I’m currently in the process of building my own small shop and I almost didn’t watch this video because I was afraid I might become too jealous. I wasn’t. It made me realize that a good shop is worth waiting for and that I don’t need to be discouraged when things aren’t moving as quickly as I hoped. Thank you for the inspiration and congratulations on your new shop, you deserve it.
Unfortunately, the requirements across the country and across different industries are as varied as the bodies enforcing them. The only way to guarantee that your licenses and permits are all squared away is to seek out regulating authorities on the county, state, and federal level, as well as consult with the relevant industry-specific bodies for your business type.
I totaly get not wanting to get into the cost part of the shop. We just went through a house renovation, and my stock answer to the ‘how much’ question is either ‘enough’, or ‘enough that was right for us’. There is a quality of life or utility aspect that every person needs to figure out for themselves. And, I would think not having to bounce around from garage to garage anymore has gotta be worth something!
Above all, remember that all of these elements can form part of your negotiation. Unless you are pursuing a highly desired space in a hot rental market, there is usually a point of leverage available to you in every lease negotiation. When it comes to getting the best possible deal in these situations, you’ll want to seek quality professional advice, this will normally include a broker and real estate lawyer.
Whether you end up looking at self-checkout counters, fancy lighting systems, special refrigerated cases, or any of a countless number of options, never forget that these are only tools to help accomplish your main goal. Your store needs to create an environment where customers want to be, where they feel comfortable and appreciated, and where that experience will prompt them to purchase (and hopefully encourage their friends to do the same). Equipment and technology decisions should always be made with your customers in mind.
James Hamilton (or “Stumpy Nubs”) is a self-taught tool expert, engineer, writer, teacher and video producer. In 2008 he went into woodworking full time, creating a weekly Internet woodworking show that focused on the workshop itself. Now, Stumpy Nubs Woodworking has grown into one of the most popular multi-media woodworking resources in the industry.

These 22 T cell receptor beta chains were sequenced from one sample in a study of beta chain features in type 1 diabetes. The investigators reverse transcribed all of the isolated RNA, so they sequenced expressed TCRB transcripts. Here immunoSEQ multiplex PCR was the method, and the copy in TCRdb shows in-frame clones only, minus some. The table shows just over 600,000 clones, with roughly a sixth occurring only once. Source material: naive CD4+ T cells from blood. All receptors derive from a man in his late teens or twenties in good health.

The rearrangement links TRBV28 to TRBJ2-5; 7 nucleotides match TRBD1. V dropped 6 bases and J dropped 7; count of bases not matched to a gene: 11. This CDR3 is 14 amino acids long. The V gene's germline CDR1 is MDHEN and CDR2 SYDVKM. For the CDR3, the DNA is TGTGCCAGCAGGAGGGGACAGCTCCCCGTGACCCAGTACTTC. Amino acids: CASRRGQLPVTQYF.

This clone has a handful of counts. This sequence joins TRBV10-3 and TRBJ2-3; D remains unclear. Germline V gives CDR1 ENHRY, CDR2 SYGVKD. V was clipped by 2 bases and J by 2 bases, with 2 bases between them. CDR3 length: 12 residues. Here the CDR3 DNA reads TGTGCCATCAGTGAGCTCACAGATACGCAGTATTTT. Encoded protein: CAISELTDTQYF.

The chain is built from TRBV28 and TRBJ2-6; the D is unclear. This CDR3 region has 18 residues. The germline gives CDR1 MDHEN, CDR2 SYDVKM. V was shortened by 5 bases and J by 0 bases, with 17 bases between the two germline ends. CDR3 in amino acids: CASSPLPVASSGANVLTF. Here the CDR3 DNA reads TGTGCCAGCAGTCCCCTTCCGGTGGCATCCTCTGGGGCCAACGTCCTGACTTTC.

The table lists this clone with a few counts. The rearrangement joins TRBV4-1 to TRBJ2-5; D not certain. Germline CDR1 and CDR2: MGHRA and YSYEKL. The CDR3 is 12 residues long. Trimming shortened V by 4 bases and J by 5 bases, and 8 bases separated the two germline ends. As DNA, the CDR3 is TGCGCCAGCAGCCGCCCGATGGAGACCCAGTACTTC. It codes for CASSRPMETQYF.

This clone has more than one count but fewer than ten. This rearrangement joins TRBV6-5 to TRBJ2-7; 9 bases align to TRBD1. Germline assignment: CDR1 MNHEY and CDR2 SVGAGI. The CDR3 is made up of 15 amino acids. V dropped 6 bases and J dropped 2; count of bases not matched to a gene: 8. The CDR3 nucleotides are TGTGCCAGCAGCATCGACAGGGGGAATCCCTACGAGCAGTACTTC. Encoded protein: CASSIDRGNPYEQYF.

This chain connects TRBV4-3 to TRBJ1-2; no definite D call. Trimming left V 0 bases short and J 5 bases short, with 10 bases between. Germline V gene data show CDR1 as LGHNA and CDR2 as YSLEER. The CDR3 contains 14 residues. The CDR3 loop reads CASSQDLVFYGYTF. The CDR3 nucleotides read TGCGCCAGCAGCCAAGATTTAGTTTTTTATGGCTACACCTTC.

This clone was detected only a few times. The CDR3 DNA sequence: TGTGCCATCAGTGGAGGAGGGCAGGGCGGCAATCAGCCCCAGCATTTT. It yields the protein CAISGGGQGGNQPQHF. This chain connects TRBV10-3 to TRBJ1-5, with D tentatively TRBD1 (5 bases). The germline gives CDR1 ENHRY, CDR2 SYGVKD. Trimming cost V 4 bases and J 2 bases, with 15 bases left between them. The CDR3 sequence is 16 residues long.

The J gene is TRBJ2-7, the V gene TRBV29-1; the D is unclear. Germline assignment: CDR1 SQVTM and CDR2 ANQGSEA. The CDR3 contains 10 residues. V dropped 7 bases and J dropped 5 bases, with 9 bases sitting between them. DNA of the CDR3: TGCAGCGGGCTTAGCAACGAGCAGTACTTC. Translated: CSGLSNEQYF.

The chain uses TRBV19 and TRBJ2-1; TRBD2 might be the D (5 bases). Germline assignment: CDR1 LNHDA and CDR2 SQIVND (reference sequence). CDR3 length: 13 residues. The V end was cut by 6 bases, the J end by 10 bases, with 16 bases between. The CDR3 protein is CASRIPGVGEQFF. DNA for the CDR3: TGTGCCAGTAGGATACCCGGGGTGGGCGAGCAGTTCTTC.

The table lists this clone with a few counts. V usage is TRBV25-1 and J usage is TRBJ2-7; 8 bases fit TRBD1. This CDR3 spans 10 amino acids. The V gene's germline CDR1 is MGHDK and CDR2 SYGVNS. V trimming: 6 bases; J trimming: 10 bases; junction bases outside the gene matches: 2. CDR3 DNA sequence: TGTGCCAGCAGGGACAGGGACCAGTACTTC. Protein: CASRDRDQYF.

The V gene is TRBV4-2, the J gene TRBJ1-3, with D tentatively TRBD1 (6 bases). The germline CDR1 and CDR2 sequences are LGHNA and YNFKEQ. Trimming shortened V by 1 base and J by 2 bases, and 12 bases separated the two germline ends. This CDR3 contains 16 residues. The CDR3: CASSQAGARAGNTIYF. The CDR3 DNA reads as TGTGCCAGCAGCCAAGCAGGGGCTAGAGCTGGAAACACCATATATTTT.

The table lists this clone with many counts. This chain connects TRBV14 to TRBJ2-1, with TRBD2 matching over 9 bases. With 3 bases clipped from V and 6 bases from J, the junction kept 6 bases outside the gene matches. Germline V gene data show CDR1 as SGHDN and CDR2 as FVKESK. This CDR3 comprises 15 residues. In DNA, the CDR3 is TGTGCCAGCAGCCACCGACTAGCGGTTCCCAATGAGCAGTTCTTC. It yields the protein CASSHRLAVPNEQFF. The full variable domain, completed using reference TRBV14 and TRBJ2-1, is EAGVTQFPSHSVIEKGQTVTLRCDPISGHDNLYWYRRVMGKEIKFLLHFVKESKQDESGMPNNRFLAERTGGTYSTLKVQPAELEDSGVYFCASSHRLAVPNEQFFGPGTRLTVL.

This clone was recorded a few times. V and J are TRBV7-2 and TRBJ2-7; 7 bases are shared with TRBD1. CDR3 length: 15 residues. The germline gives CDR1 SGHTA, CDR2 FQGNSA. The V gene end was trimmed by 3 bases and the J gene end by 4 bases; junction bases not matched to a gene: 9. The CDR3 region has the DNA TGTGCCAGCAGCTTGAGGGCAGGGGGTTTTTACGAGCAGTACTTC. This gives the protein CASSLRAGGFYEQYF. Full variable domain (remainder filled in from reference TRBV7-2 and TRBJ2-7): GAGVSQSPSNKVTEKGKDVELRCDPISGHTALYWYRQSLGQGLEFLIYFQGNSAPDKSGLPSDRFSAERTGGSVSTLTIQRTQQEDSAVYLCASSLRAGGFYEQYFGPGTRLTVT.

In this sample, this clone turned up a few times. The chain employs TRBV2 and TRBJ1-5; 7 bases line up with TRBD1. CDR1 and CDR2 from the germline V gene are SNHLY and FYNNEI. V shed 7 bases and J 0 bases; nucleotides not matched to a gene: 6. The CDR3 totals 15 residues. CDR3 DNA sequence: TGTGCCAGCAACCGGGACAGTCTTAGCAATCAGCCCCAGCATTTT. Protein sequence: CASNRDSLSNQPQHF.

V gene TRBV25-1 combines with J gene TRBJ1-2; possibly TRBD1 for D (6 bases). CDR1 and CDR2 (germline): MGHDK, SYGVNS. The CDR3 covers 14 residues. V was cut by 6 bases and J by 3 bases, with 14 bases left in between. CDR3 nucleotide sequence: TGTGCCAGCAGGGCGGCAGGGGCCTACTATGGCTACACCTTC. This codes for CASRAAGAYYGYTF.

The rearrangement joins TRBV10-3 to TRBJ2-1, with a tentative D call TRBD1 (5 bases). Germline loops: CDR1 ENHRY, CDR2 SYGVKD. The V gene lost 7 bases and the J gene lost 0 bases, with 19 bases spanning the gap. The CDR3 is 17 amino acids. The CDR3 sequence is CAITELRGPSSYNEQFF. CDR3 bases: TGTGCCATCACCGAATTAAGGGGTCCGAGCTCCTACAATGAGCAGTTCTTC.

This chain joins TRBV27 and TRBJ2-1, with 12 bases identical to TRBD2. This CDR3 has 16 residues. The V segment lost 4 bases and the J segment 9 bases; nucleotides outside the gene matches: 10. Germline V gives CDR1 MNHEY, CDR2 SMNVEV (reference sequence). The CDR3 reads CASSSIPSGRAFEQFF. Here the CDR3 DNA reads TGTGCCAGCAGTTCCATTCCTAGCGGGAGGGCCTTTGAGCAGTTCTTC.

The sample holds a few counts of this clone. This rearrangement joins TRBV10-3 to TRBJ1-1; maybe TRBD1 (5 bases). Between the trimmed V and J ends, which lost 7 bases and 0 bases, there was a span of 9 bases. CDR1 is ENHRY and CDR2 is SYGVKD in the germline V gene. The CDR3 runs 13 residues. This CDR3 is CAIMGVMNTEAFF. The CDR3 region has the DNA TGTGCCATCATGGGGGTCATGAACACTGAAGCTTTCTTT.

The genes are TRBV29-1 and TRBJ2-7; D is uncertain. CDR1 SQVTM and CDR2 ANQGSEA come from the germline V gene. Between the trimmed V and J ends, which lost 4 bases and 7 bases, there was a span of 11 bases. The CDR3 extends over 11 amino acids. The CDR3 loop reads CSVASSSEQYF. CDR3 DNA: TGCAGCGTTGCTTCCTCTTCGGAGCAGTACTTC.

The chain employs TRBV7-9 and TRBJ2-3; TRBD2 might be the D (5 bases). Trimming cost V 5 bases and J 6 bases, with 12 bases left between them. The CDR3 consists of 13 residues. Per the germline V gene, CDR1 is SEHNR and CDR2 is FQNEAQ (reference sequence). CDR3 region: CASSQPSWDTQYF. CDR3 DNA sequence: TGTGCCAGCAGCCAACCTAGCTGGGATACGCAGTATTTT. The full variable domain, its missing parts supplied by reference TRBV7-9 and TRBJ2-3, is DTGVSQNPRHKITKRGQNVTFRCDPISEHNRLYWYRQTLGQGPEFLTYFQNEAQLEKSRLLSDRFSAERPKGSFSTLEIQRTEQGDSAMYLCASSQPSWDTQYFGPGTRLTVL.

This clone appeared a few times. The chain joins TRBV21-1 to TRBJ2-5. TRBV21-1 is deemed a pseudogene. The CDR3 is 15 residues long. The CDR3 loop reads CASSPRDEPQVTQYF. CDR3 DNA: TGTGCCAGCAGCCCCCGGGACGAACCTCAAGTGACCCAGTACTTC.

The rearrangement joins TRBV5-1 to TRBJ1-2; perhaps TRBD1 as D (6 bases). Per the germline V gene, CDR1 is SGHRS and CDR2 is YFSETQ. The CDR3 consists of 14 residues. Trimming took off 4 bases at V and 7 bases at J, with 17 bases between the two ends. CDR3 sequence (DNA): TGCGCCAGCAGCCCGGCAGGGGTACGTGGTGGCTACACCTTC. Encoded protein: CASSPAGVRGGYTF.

Check your local papers, especially the free shoppers, for information about upcoming shows Another venue for craft retailing is at the local flea markets that spring up in every community just about every weekend. Again the entrance cost is usually minimal. Ultimate Small Shop Result The only other thing you need is a little marketing savvy. With little cost and some effort, you will be well on your way to knowing whether there is a market for your craft. Once you know that, you can move on and think about other ways of selling, such as in galleries, on consignment, on eBay or from your own website. Once you spend your precious time and energy creating a scrapbook, make sure it lasts! There are a few simple things you can easily do to ensure that your scrapbooks look just as good as the day you finished them, for years to come. The first thing to avoid is paper that is not lignin-free. You’ve probably heard that before, and it is true, but what is lignin anyways? Lignin is a stiff component of a plant that quite literally holds it together. Although lignin is necessary for plants and trees, you want nothing to do with it! After a while, lignin will cause photos, fabrics and other paper that touch it to turn brown. Yes, the lignin-free paper does cost more, but it is a vital part of preserving your cherished scrapbooks. If the paper is not lignin-free, it will eventually discolor your photos and other materials touching it. So when buying paper for your scrapbooking projects, be sure to look for packages that say “lignin-free,” because if it doesn’t say it, then it most likely isn’t.The fabric is a big concern for preserving your scrapbooks, but unfortunately, it is often overlooked. Many people assume that all fabrics are acid-free, but they aren’t. Silk actually goes through an acid bath during the manufacturing process, as well as many tie-dyed fabrics. This isn’t to discourage you from using it, not all. Just try to make sure that no photos directly touch fabric, and if you need them to overlap, make sure there is a layer of paper between the two. Another consideration when using fabrics is if the color will bleed off onto your page and other things touching it. To test for this, cut a square inch off and soak it in a glass of water overnight. If there is no color bleeding from it the next day, then there isn’t any risk to your scrapbook. But if you do see color in the water, or collecting at the bottom of the glass then don’t use that fabric in your scrapbook at all. When using glitter, be sure there is a top layer of spray adhesive to lock them down, or better yet use special glitter glue where the glitter is mixed right in. If this is not done right the glitter will slowly fall off, and loose glitter means scratched photos. After you have planned the layout for your photos, be sure that you are using the right kind of mounting tape for them! Regular mounting tape is fine for buttons and bottle caps, but when it comes to mounting photos you need to use special photo mounting tape which is completely acid-free. Ultimate Small Shop Member If you don’t, your photos will slowly discolor. The tape should say “acid-free” right on the packaging.